Canada's actuaries tell governments that the reform of the Canadian pension
system needs to be deep

TORONTO, Nov. 3 /CNW Telbec/ - Canada's actuaries call for fundamental public policy measures by politicians and regulators to combat the erosion in Canada's pension system and to safeguard the financial security of millions of Canadians when they retire.

Noting the dire circumstances already faced by Canada's pension system, and the fact that the current economic crisis has made a bad situation even worse, the Canadian Institute of Actuaries has released a 10-point action plan designed to retool the system for the future.

"A healthy pension system is critical to the country. Millions of Canadians are not saving enough for their independent retirement, and those who are have seen the value of their savings melt away in the current financial crisis. Large funding deficits have emerged in a number of plans and pensioners and workers with firms that are facing bankruptcy are coping with having their pension benefits being reduced. The Canadian pension system needs to be retooled, and now," said the Institute's president, Robert Howard. "Our plan contains measures that help balance the concerns of pensioners, plan sponsors, politicians and others who are concerned with overhauling a system in need of major repairs."

Earlier today, Howard announced the Institute's 10-point position, titled, "Retooling Canada's Ailing Pension System Now, For The Future," during a speech to the Economic Club of Canada. The document observes that Canada's patchwork of regulations, legal decisions, tax rules, changes to accounting standards and other factors have all contributed to today's grim pension environment. Layer on these the impact of the current economic crisis on pensioners, plan sponsors and those planning for their retirement, and the case for governments implementing fundamental change becomes abundantly clear.

    To address these issues, the Institute's Retooling position calls for the
following measures:

    1.  Putting pensions on the national agenda with the goal of creating a
        new environment that leads to maintaining and strengthening pension

    2.  Regulators should develop a principles-based approach to the
        supervision and monitoring of pension plans.

    3.  Disincentives to working past a fixed age in our current retirement
        system should be examined and rectified. Canadians should be able to
        continue to work part-time past retirement while collecting partial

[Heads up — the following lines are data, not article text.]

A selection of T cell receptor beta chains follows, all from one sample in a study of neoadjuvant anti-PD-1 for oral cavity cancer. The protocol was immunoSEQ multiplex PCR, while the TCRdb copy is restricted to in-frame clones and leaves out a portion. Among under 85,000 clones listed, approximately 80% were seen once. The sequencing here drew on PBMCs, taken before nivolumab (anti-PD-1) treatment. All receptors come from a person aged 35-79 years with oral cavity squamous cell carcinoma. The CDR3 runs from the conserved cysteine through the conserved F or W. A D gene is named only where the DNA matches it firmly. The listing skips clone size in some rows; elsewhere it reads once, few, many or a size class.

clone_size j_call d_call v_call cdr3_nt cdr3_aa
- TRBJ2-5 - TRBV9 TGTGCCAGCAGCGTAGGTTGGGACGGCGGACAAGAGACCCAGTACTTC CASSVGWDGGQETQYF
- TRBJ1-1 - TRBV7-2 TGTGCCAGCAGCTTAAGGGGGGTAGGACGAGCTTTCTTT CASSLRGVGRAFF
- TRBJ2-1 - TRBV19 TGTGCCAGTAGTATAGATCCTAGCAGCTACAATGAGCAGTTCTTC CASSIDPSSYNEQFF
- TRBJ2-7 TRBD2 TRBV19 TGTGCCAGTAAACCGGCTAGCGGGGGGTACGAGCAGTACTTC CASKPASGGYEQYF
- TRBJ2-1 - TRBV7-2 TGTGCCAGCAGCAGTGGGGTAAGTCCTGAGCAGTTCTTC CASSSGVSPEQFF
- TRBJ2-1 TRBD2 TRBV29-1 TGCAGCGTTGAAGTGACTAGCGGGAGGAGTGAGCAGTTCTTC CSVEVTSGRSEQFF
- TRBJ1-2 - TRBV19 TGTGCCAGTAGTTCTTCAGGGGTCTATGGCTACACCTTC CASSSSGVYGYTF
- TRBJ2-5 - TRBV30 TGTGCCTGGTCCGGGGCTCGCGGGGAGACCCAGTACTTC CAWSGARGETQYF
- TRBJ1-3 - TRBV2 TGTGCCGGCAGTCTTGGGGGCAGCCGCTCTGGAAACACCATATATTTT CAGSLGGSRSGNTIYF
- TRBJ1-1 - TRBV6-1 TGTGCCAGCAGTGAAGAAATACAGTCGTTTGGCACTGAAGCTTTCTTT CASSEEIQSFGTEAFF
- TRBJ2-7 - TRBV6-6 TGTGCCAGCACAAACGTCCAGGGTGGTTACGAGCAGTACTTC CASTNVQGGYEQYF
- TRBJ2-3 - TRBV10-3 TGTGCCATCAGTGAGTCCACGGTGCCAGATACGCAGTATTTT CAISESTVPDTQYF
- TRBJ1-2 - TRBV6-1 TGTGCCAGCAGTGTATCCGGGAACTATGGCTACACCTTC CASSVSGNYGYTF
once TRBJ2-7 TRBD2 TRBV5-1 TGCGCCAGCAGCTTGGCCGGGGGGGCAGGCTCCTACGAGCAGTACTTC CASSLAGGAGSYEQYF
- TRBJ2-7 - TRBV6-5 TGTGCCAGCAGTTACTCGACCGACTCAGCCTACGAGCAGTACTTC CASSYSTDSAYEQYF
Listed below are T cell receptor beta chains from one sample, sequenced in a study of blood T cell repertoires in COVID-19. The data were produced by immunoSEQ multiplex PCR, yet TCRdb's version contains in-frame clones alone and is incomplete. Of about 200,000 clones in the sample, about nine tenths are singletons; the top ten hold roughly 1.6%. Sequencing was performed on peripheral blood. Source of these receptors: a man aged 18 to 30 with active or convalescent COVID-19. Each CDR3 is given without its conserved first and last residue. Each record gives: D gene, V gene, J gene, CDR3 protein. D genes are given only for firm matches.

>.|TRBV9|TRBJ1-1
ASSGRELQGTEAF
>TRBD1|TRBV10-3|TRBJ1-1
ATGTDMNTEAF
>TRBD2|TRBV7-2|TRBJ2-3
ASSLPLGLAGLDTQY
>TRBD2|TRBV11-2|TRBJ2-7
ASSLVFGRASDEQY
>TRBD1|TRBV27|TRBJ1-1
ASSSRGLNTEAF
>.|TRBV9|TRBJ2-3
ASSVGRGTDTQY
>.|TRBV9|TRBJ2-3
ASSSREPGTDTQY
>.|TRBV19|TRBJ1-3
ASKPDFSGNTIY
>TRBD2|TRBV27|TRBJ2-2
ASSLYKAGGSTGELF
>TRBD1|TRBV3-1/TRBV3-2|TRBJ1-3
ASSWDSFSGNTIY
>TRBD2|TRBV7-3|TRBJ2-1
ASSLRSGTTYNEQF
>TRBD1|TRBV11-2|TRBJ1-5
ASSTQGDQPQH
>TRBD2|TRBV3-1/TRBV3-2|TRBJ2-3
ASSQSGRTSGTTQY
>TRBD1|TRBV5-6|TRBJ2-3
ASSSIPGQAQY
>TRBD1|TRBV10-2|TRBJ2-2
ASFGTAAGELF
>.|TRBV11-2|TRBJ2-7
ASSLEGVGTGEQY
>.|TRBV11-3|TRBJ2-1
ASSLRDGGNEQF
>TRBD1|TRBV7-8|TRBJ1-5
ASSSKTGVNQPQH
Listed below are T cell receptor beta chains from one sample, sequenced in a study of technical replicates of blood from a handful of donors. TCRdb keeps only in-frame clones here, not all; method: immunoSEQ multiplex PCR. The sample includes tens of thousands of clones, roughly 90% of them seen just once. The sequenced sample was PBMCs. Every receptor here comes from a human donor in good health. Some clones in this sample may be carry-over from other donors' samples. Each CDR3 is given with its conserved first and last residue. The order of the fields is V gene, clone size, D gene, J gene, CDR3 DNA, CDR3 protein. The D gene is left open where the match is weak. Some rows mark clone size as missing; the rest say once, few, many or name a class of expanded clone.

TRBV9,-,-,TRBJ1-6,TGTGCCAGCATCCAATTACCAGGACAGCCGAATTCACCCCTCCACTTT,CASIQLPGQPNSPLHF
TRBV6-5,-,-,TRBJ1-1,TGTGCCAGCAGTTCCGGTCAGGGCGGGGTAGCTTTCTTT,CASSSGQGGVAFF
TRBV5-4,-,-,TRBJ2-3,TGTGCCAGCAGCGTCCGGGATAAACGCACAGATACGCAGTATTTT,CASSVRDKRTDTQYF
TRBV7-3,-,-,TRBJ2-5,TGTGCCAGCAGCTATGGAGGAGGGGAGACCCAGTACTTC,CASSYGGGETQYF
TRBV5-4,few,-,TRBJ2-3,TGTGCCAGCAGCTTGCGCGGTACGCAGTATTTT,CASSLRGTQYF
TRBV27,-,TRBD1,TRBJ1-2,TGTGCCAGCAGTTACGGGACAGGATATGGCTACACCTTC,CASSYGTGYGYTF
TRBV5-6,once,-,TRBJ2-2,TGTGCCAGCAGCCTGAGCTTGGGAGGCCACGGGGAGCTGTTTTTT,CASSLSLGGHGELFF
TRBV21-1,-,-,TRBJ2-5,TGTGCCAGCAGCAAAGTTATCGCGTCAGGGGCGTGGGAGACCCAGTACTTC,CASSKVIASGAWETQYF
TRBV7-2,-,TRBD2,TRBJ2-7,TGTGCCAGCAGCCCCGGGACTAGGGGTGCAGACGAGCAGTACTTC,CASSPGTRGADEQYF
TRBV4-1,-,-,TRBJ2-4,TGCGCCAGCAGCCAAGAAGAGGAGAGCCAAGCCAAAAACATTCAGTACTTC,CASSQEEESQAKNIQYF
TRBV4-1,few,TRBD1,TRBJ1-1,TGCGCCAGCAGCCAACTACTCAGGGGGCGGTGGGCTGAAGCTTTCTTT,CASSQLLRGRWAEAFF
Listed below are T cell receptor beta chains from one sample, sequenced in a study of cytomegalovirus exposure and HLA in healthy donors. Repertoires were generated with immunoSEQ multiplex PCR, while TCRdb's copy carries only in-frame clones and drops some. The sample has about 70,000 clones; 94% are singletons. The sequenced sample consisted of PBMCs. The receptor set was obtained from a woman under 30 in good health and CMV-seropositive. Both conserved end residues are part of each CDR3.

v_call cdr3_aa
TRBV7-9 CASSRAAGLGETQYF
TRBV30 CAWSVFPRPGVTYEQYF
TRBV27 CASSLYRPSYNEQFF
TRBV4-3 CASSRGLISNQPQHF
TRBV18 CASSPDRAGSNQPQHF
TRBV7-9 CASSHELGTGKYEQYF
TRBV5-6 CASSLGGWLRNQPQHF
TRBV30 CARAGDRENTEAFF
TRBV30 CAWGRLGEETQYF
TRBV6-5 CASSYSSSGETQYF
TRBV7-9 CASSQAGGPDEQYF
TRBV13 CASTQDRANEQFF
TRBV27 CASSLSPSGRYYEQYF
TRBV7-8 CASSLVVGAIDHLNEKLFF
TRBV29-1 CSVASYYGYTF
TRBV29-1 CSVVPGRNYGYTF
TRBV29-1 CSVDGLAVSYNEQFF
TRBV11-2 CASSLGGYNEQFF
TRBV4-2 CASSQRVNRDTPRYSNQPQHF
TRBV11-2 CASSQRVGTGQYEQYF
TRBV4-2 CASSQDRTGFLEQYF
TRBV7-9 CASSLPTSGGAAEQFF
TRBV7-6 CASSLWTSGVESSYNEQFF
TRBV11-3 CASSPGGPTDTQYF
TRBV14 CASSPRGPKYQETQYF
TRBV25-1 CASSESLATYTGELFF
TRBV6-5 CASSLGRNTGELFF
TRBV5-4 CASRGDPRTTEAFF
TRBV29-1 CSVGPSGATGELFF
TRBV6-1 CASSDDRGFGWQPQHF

retirement benefits.

    4.  Canadians need better information, at an earlier age, to help them
        understand the risk factors associated with retirement and how to
        manage those risks effectively.

    5.  Pass legislation to allow employers to set up 100 percent
        employer-funded Pension Security Trusts that would be separate from,
        but complementary to, regular defined benefit pension plan funds.

    6.  Pass legislation to require each defined benefit plan to build up a
        Target Solvency Margin.

    7.  Establish a task force, with representation from the profession and
        pension regulators, to develop guidance on appropriate levels of
        solvency margins.

    8.  Change the tax rules to allow plan sponsors to develop larger

    9.  Pass legislation to protect underfunded pension benefits by according
        them treatment similar to that of unpaid salaries in bankruptcy and
        restructuring proceedings.

    10. On a going-forward basis, legislation should be modified to better
        handle the determination of benefits when the unfunded plan of a
        bankrupt employer is wound up.

Says Mr. Howard, "Last week, the Federal government announced its intent to implement our recommendation about allowing larger pension surpluses. We are pleased with this development, but it is not enough. Had all of our proposals been in place prior to the recent crisis, pension funds would have been less threatened and some relief measures may not have been necessary. As well, the risk of members' pensions being cut back would have been reduced."

The Canadian Institute of Actuaries is the national organization of the actuarial profession. The Institute is dedicated to serving the public through the provision, by the profession, of actuarial services and advice of the highest quality. In fact, the Institute holds the duty of the profession to the public above the needs of the profession and its members.

Actuaries employ their specialized knowledge of the mathematics of finance, statistics and risk theory on problems faced by pension plans, government regulators, insurance companies (both Life and Property/Casualty), social programs and individuals.

SOURCE Canadian Institute of Actuaries

For further information: For further information: Josée Racette, (613) 236-8196 ext.107

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